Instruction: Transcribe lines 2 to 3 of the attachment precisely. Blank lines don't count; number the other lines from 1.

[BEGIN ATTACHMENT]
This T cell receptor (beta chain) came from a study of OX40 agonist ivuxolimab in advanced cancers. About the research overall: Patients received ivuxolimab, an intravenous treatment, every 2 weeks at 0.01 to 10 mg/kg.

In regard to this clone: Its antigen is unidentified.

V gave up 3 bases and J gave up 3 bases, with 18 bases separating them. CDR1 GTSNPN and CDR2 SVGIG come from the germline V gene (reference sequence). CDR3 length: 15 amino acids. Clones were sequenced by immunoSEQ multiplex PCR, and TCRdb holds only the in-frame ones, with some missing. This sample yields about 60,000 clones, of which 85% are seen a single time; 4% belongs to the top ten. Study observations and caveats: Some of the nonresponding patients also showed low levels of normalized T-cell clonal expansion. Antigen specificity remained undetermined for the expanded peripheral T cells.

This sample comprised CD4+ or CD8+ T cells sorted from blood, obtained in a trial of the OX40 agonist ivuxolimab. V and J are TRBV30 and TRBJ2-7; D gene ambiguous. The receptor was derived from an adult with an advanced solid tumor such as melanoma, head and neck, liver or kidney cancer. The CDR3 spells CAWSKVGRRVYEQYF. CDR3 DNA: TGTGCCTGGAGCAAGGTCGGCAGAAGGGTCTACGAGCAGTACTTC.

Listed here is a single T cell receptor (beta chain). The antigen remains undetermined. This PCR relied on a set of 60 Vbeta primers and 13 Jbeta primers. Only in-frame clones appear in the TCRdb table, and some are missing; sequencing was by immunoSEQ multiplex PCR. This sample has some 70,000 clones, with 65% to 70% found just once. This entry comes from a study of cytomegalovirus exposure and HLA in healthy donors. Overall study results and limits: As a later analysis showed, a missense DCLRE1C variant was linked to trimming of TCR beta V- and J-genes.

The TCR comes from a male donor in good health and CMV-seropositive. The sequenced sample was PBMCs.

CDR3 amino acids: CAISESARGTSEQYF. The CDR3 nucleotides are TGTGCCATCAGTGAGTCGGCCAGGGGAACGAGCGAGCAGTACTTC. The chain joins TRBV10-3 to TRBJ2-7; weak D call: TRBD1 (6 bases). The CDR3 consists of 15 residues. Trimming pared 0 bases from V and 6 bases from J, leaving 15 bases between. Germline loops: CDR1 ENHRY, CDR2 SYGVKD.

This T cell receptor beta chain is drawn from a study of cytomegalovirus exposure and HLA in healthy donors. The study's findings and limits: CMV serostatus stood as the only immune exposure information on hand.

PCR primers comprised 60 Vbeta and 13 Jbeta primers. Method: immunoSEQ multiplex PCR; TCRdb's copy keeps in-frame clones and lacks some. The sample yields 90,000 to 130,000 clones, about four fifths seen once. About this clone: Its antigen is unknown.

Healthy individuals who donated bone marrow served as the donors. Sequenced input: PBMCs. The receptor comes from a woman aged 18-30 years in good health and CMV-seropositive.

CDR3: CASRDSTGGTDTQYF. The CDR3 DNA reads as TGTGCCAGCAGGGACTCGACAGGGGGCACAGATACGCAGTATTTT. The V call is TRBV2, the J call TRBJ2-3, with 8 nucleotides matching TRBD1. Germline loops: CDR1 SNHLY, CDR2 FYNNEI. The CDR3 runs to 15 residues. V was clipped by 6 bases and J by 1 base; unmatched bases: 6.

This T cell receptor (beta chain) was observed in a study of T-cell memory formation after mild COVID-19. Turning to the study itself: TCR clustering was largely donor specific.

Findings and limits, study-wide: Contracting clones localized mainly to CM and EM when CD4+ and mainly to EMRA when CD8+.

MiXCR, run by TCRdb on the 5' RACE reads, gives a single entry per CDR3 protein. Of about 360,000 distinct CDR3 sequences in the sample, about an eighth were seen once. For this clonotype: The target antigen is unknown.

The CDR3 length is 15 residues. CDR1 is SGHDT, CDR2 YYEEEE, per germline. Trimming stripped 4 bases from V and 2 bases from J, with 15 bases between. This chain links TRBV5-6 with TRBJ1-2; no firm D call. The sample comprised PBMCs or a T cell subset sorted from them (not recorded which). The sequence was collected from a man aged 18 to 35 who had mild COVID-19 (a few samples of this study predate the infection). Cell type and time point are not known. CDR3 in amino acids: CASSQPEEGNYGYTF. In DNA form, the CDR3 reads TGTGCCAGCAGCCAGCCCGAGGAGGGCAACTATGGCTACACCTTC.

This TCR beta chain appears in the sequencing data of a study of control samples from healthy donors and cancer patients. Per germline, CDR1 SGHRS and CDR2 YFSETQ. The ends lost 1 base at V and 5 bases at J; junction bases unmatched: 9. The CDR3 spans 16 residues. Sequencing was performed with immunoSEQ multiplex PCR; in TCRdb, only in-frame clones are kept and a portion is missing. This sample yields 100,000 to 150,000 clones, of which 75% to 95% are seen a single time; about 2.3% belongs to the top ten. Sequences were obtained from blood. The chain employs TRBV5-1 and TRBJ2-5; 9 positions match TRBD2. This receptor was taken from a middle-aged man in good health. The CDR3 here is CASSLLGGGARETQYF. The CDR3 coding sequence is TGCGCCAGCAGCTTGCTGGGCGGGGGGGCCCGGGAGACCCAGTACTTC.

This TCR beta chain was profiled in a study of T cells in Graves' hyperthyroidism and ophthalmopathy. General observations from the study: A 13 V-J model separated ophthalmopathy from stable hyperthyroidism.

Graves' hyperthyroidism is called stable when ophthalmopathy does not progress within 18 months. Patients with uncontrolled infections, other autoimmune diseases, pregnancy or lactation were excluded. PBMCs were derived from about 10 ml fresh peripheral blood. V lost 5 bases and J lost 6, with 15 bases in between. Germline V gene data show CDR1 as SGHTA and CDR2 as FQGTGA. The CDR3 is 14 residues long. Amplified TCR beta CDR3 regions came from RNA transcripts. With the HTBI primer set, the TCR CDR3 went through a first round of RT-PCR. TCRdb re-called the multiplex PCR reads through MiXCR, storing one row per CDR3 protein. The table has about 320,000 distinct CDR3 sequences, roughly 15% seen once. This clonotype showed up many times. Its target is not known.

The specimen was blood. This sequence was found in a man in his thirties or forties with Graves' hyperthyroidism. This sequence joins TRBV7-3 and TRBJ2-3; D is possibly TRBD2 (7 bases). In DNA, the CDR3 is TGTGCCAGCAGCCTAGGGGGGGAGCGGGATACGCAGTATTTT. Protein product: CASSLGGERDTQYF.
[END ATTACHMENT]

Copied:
In regard to this clone: Its antigen is unidentified.

V gave up 3 bases and J gave up 3 bases, with 18 bases separating them. CDR1 GTSNPN and CDR2 SVGIG come from the germline V gene (reference sequence). CDR3 length: 15 amino acids. Clones were sequenced by immunoSEQ multiplex PCR, and TCRdb holds only the in-frame ones, with some missing. This sample yields about 60,000 clones, of which 85% are seen a single time; 4% belongs to the top ten. Study observations and caveats: Some of the nonresponding patients also showed low levels of normalized T-cell clonal expansion. Antigen specificity remained undetermined for the expanded peripheral T cells.